In addition to my role at Diversified Trust, I serve on the board of directors of two major companies. So, I have at least three sources of perspective on the question of returning to the office. My general impression is that the work is getting done and that there has not been a noticeable decline in overall productivity. However, I have been concerned that “work from home” may result in damage to intangibles such as corporate culture, teamwork, and mentoring.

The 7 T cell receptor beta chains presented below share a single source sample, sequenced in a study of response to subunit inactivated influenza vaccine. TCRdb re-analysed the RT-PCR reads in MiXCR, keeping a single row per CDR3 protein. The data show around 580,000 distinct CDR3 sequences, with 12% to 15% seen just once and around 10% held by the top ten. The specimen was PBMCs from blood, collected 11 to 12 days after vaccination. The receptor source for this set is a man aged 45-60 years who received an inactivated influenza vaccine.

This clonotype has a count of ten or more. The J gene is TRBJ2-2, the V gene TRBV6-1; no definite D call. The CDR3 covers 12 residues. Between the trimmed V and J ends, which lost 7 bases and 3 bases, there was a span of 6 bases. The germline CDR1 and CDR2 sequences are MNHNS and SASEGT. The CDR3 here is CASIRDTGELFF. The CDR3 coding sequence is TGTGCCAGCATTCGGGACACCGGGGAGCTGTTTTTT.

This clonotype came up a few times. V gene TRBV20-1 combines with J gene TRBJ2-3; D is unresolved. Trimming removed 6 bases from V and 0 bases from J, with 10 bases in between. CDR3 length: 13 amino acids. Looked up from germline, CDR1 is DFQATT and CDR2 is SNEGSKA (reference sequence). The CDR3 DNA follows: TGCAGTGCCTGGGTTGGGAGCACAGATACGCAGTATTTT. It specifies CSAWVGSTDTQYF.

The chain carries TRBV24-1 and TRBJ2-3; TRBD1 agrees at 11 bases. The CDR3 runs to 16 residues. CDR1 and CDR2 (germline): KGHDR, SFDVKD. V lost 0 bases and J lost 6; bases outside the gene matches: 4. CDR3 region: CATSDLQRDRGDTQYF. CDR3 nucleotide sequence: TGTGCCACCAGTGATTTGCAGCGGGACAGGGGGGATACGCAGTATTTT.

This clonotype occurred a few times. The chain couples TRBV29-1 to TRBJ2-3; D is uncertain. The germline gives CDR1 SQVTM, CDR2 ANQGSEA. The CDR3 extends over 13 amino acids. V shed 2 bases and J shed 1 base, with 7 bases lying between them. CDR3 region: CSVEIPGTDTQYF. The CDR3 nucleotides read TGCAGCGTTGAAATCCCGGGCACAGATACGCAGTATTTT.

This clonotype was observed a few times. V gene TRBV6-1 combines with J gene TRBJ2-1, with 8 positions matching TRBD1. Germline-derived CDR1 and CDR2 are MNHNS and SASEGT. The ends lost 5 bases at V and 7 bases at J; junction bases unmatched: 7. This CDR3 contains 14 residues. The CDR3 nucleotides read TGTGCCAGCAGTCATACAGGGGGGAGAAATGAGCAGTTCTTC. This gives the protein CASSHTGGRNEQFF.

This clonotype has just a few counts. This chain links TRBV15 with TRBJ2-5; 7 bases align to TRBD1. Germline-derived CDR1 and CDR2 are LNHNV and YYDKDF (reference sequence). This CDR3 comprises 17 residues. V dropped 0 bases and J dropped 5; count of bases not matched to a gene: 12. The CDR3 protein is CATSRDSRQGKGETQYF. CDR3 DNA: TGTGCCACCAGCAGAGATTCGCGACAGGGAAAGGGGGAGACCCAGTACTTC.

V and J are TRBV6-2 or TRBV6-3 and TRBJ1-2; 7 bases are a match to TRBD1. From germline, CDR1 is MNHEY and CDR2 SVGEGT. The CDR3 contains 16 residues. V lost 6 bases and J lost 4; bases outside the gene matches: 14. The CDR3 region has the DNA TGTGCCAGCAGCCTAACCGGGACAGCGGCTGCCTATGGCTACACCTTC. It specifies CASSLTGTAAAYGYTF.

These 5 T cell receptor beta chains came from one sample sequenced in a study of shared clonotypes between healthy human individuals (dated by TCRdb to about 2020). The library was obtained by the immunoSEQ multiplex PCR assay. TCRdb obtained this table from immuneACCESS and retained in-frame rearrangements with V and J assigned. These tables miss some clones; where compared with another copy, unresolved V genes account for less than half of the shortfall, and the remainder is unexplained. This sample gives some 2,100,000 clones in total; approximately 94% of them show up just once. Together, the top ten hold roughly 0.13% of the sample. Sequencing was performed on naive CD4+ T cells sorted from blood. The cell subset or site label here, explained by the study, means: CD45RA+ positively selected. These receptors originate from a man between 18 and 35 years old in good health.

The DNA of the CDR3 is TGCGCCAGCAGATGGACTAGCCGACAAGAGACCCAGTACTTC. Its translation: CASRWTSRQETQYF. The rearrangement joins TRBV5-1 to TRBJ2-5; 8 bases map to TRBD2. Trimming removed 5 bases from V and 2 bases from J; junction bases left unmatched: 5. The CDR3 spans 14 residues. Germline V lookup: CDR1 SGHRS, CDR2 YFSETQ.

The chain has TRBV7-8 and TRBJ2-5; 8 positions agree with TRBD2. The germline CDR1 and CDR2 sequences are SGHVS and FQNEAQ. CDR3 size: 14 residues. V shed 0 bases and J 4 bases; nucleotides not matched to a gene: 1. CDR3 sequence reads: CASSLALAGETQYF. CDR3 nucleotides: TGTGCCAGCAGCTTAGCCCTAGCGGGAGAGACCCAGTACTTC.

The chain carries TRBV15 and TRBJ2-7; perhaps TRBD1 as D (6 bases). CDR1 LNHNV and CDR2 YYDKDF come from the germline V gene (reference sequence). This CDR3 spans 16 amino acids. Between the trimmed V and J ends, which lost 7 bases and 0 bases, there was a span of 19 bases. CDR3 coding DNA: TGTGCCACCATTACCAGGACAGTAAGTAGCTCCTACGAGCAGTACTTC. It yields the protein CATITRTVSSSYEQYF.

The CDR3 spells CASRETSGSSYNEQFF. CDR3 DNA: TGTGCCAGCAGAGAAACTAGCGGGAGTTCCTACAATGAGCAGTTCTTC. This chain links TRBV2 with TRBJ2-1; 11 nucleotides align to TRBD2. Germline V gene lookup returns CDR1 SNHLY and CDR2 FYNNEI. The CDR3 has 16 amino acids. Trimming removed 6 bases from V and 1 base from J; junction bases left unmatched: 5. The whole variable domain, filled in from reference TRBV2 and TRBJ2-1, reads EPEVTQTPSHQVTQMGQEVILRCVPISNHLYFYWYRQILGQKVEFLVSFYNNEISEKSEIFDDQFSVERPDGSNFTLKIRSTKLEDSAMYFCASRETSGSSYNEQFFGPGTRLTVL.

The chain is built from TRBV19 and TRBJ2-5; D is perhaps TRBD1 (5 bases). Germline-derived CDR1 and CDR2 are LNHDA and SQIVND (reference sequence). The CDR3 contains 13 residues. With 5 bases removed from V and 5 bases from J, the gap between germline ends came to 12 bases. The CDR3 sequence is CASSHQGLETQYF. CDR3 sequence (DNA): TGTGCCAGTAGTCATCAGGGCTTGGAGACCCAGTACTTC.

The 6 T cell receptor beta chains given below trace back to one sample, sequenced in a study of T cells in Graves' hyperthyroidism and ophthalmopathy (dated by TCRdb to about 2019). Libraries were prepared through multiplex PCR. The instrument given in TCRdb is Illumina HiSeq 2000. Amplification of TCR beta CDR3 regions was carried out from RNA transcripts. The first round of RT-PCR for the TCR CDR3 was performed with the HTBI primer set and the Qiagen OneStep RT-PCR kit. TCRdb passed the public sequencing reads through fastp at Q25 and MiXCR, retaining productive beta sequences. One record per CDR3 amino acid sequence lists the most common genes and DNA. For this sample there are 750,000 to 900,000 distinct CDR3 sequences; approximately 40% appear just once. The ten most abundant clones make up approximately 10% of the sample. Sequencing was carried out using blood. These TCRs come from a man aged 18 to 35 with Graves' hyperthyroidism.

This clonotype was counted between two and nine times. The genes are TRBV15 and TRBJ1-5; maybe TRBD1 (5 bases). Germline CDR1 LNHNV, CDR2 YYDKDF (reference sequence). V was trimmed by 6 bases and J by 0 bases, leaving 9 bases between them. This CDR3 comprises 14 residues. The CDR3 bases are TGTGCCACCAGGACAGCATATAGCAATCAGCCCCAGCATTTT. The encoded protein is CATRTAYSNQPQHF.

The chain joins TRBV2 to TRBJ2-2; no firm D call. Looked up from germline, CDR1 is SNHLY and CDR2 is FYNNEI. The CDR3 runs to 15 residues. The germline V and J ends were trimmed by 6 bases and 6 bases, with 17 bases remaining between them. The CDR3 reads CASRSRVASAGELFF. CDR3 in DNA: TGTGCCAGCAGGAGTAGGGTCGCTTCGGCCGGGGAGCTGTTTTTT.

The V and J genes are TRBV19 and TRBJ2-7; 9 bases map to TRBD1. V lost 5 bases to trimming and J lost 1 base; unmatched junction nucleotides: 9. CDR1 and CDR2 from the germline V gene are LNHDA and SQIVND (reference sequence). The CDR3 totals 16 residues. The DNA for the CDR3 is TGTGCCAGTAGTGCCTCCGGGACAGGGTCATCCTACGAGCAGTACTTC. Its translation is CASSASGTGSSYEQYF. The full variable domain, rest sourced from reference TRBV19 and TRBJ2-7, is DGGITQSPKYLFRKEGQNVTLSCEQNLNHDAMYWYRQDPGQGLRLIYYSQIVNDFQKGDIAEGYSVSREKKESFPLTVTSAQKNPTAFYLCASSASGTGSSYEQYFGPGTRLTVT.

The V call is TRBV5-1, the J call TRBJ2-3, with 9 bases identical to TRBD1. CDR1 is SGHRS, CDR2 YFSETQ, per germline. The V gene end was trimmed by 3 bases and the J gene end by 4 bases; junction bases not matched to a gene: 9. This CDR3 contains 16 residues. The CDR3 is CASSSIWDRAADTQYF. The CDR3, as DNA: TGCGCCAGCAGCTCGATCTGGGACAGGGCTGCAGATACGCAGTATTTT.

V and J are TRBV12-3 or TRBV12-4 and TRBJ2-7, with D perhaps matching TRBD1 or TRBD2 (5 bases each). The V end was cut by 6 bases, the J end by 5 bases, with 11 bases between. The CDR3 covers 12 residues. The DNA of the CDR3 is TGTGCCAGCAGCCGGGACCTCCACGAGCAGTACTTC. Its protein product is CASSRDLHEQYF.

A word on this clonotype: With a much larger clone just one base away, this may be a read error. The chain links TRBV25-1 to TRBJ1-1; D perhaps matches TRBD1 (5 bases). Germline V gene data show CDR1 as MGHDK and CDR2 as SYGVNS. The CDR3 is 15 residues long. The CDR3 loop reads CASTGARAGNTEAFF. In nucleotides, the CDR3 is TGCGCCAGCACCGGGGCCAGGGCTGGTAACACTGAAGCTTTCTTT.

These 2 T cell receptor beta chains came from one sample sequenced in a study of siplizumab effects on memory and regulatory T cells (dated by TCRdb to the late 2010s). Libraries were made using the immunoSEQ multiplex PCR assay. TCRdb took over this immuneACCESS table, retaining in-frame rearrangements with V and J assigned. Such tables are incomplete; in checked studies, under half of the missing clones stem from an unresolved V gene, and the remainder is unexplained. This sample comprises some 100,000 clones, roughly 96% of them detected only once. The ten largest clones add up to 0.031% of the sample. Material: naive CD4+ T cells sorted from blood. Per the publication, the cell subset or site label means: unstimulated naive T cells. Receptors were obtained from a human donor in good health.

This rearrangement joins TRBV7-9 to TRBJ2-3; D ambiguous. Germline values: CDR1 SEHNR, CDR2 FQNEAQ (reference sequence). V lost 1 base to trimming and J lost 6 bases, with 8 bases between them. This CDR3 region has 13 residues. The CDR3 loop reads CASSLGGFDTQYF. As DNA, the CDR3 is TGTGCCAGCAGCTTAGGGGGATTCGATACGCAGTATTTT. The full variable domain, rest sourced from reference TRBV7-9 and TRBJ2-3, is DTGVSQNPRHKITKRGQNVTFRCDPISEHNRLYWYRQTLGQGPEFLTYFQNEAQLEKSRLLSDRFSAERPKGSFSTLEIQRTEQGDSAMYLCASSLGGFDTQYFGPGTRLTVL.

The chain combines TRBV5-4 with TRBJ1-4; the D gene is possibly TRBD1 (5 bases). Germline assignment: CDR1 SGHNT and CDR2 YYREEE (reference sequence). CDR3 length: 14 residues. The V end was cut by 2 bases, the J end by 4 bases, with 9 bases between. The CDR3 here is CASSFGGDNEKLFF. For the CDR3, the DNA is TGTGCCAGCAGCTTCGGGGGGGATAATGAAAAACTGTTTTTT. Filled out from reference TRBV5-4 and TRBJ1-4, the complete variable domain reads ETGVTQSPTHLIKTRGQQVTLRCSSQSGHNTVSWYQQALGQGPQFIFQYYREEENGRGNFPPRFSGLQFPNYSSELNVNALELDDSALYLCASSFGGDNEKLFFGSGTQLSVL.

Well, a recent paper titled The Power of Proximity-Office Interactions Affects Online Feedback and Quits, Especially for Women and Young Workers was discussed in an April 24th New York Times article written by Emma Goldberg and Ben Casselman. It confirmed my suspicions. The study is very narrow in that it only focuses on software engineers at a single firm. However, I believe its findings can be generalized. The study found that remote work increased the productivity of senior engineers but significantly reduced the amount of feedback that junior engineers received, particularly females. While there were certainly other factors involved, this lack of feedback led to a greater likelihood that these employees left the firm. The authors suggest that at least in the case of white-collar knowledge workers, presence in the office is important in early-career development. Moreover, they are concerned that there will be a career penalty that will particularly impact women, younger workers, and people of color who may not have the professional networks that being in the office can help provide. Moreover, this penalty may only emerge much later in the form of disparities in pay and promotion.